Honest Review: Rad Power Bikes RadRover Step-Thru Electric Fat Bike

Rad Power Bikes offers some of the cheapest electric bikes on the market. Do they get us buzzed? Here’s our review.

Rad Power Bikes was founded in 2015 and unlike most electric bike manufacturers, the American company sells exclusively direct-to-consumer in the U.S., Canada, and Europe. It does have a showroom in Seattle, Washington, and one in Vancouver, British Columbia, but the majority of its sales are over the Internet. This allows the company to keep its prices low, between $1,699 and $2,299 Canadian, depending on which of the nine models you buy. For this review, we were given the flagship RadRover 1 Step-Thru Electric Fat Bike which comes with a price tag of $2099.

Snapshot: RadRover 1 Step-Thru Electric Fat Bike

    1. Pros: It’s super-easy to assemble.
    2. Cons: The components are cheap.
    3. Price: $2099 Cdn
    4. Who Should Buy: People in remote locales wanting to get into the electric bike scene without spending a lot of money.
    5. Who Shouldn’t Buy: Those who live in towns serviced by electric bike shops and who have experience riding good-quality bikes.
    6. Helpful Hack: The box the electric bike comes in has two great pictures on either side: perfect for your kids to colour.
    7. Author’s overall rating: Ease of assembly: 10/10; Power: 8/10; Components: 6/10; Durability: TBD

The Test

It’s important I mention up front that I live in the mountainside community of Nelson, British Columbia and we’re a bike snob city. This is where modern freeride mountain biking levelled up at the turn of the Century and where legends Mike Kinrade, Robbie Bourdon, and Kurt Sorge hail from. It’s common to see unlocked $2,000 bikes propped around downtown and that’s because most everyone else are on $5,000 bikes. Whether for pavement or dirt, fat-tired or electric, we love our bikes. In fact, my small family has ten of them, including two ebikes, so I was looking forward to seeing how the RadRover 1 Step-Thru Electric Fat Bike would hold up to the competition on the steep streets and gravel backroads.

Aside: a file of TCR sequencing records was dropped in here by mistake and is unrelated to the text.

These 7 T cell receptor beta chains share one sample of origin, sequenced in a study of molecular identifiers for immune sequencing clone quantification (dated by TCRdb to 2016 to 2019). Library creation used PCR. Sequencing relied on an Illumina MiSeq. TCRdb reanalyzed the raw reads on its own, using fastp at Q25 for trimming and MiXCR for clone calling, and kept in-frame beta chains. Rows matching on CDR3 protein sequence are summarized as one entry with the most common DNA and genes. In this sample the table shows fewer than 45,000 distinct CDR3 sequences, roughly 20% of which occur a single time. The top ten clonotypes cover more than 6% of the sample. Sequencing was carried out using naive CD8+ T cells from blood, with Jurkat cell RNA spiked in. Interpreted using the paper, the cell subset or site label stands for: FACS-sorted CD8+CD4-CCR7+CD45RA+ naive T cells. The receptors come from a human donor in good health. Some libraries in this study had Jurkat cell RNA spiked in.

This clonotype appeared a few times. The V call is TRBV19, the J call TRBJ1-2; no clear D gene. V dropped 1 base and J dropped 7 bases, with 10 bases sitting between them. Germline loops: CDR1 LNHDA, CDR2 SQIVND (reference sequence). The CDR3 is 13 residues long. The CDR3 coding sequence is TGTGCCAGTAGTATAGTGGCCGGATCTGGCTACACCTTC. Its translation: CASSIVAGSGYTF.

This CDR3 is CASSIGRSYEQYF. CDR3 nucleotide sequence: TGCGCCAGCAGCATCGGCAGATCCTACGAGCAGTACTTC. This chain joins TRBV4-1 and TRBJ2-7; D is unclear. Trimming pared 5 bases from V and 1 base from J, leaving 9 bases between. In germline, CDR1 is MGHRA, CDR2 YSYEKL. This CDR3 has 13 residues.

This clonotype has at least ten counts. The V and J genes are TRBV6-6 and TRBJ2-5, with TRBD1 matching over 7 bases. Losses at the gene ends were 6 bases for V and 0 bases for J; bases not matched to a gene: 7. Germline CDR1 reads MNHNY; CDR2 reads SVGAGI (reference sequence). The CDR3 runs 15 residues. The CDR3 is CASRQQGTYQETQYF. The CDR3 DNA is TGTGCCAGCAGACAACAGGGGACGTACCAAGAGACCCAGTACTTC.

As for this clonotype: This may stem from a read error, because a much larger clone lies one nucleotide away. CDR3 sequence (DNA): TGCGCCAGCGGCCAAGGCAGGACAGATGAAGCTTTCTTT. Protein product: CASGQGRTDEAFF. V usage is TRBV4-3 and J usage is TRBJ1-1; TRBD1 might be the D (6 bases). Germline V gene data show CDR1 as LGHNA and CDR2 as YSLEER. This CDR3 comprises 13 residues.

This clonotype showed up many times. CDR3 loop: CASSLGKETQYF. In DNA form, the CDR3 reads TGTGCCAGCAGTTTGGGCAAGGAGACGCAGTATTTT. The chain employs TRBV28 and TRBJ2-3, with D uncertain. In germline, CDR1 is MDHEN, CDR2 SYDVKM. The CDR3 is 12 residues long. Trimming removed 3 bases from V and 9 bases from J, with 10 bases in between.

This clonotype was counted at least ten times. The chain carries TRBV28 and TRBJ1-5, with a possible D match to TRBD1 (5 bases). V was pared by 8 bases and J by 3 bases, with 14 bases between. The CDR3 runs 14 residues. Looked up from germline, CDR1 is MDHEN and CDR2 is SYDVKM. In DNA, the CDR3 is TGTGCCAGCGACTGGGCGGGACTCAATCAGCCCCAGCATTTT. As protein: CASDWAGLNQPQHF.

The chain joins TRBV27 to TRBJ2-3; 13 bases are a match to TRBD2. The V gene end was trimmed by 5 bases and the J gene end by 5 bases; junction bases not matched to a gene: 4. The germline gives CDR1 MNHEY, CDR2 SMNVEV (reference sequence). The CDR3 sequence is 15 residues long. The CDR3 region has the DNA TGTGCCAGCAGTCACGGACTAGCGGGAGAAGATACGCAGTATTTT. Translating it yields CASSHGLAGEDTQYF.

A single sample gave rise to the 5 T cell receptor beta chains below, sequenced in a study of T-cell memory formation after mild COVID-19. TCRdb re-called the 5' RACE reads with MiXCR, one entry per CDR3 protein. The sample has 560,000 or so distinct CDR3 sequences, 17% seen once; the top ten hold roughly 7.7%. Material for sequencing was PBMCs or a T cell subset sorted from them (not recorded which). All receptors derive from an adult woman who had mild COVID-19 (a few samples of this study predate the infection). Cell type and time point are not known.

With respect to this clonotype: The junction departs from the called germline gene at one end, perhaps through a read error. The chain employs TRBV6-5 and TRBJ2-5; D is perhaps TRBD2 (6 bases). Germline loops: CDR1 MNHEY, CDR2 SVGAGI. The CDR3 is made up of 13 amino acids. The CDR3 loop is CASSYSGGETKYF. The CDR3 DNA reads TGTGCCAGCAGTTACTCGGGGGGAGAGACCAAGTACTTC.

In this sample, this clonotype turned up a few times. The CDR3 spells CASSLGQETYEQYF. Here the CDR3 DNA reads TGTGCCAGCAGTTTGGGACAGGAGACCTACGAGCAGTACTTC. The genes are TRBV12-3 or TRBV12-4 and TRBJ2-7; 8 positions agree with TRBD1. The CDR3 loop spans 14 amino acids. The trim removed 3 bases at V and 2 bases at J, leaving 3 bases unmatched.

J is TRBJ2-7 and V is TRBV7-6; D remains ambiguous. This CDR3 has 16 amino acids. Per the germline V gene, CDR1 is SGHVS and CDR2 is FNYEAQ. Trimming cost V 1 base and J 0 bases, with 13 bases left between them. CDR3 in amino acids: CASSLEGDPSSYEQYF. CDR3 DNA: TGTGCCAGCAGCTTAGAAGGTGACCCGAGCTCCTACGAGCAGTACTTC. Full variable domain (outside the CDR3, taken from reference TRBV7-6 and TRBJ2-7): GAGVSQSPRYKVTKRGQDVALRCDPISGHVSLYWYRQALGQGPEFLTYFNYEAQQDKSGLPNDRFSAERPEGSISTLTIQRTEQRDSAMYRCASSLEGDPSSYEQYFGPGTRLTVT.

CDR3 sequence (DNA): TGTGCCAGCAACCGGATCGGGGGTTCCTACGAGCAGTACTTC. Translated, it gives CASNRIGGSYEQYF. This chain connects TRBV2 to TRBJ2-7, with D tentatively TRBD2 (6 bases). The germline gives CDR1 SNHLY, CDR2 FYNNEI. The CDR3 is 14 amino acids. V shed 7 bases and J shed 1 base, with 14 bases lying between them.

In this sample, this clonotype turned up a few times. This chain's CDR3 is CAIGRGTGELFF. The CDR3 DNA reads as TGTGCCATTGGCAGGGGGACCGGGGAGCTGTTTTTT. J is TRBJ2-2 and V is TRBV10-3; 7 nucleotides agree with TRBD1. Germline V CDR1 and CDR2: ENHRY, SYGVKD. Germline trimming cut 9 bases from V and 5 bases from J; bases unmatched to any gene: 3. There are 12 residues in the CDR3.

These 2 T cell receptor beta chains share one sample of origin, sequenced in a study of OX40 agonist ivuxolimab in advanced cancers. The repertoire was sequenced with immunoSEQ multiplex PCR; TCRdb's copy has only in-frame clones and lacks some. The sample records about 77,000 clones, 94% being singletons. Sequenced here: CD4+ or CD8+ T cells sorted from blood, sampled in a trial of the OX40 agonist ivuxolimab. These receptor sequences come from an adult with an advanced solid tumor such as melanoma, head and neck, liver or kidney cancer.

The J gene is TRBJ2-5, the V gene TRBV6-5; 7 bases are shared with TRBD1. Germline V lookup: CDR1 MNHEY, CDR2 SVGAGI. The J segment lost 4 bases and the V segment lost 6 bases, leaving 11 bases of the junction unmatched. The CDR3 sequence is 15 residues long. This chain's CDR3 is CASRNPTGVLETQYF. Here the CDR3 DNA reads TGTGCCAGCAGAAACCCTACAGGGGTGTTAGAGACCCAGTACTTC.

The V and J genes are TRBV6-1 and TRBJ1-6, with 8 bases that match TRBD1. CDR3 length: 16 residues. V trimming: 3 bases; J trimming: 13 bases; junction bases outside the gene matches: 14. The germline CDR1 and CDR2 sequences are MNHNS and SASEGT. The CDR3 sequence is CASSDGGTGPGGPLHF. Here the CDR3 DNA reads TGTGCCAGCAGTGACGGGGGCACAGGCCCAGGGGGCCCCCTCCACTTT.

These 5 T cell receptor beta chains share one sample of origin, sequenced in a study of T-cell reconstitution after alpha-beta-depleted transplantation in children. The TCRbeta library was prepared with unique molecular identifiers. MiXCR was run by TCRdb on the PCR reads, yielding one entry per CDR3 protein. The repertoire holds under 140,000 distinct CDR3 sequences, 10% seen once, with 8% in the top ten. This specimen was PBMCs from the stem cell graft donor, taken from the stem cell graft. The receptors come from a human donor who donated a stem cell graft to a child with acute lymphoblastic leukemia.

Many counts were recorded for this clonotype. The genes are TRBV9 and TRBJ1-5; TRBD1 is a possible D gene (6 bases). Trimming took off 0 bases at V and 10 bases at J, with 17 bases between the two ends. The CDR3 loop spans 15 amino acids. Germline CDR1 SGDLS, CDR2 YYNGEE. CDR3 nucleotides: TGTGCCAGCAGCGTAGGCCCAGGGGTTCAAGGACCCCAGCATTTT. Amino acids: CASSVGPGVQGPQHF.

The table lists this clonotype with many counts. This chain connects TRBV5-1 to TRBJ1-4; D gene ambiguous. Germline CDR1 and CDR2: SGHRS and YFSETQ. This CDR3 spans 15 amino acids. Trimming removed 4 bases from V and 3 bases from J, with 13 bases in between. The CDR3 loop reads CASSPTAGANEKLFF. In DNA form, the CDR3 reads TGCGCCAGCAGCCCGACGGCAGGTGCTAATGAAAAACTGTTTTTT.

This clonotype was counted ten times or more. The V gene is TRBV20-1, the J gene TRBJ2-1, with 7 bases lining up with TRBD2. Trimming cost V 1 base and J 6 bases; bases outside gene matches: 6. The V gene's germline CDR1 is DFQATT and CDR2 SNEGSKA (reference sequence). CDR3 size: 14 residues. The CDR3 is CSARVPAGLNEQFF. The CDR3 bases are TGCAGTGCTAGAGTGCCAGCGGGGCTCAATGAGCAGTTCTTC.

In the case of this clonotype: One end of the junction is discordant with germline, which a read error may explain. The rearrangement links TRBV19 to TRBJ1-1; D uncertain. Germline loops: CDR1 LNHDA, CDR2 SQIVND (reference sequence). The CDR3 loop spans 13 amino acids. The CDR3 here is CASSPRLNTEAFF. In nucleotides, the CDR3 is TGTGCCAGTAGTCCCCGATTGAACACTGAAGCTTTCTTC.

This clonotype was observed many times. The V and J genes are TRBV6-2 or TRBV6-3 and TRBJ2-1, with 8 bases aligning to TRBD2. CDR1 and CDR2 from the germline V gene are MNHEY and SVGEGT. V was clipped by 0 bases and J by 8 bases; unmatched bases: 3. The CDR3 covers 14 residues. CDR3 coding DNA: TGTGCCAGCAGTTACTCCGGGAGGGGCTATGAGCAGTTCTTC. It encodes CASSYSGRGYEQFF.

The Verdict

I am not a bike mechanic but damn am I good at building an electric bike. At least, that’s how I felt when I assembled all the components of the RadRover 1 Step-Thru Electric Fat Bike in 20 minutes. I was riding the thing half an hour after opening the box. True story. That’s a testimony to how much thought Rad Power Bikes have put into the unboxing and assembly of their products. As for the initial riding experience, I was impressed with the power of the 500w motor: within seconds of my inaugural spin I punched in pedal assist level five and was motoring up Cedar Street, a notoriously steep stretch of road in Nelson, and barely pumping my feet.

The LCD display screen is positioned in the centre of the handlebars and is intuitive to use: I didn’t have to refer to the instructions to figure out the pedal assist functioning, watt meter, trip odometer and more.  I will say that I found the geometry of the RadRover a bit awkward but I’ll chalk that up to the fact most of my bikes have a more aggressive geometry and I’m not used to sitting upright on a saddle. Someone who’s relatively new to bikes or who hasn’t ridden one in a while will find the RadRover super friendly, especially with the low step-thru frame. In fact, that’s who I think would love this bike: a baby boomer who wants to get back into bicycling but who’s looking for the added boost from an electric motor as well as the security from extra-wide 4″ tires.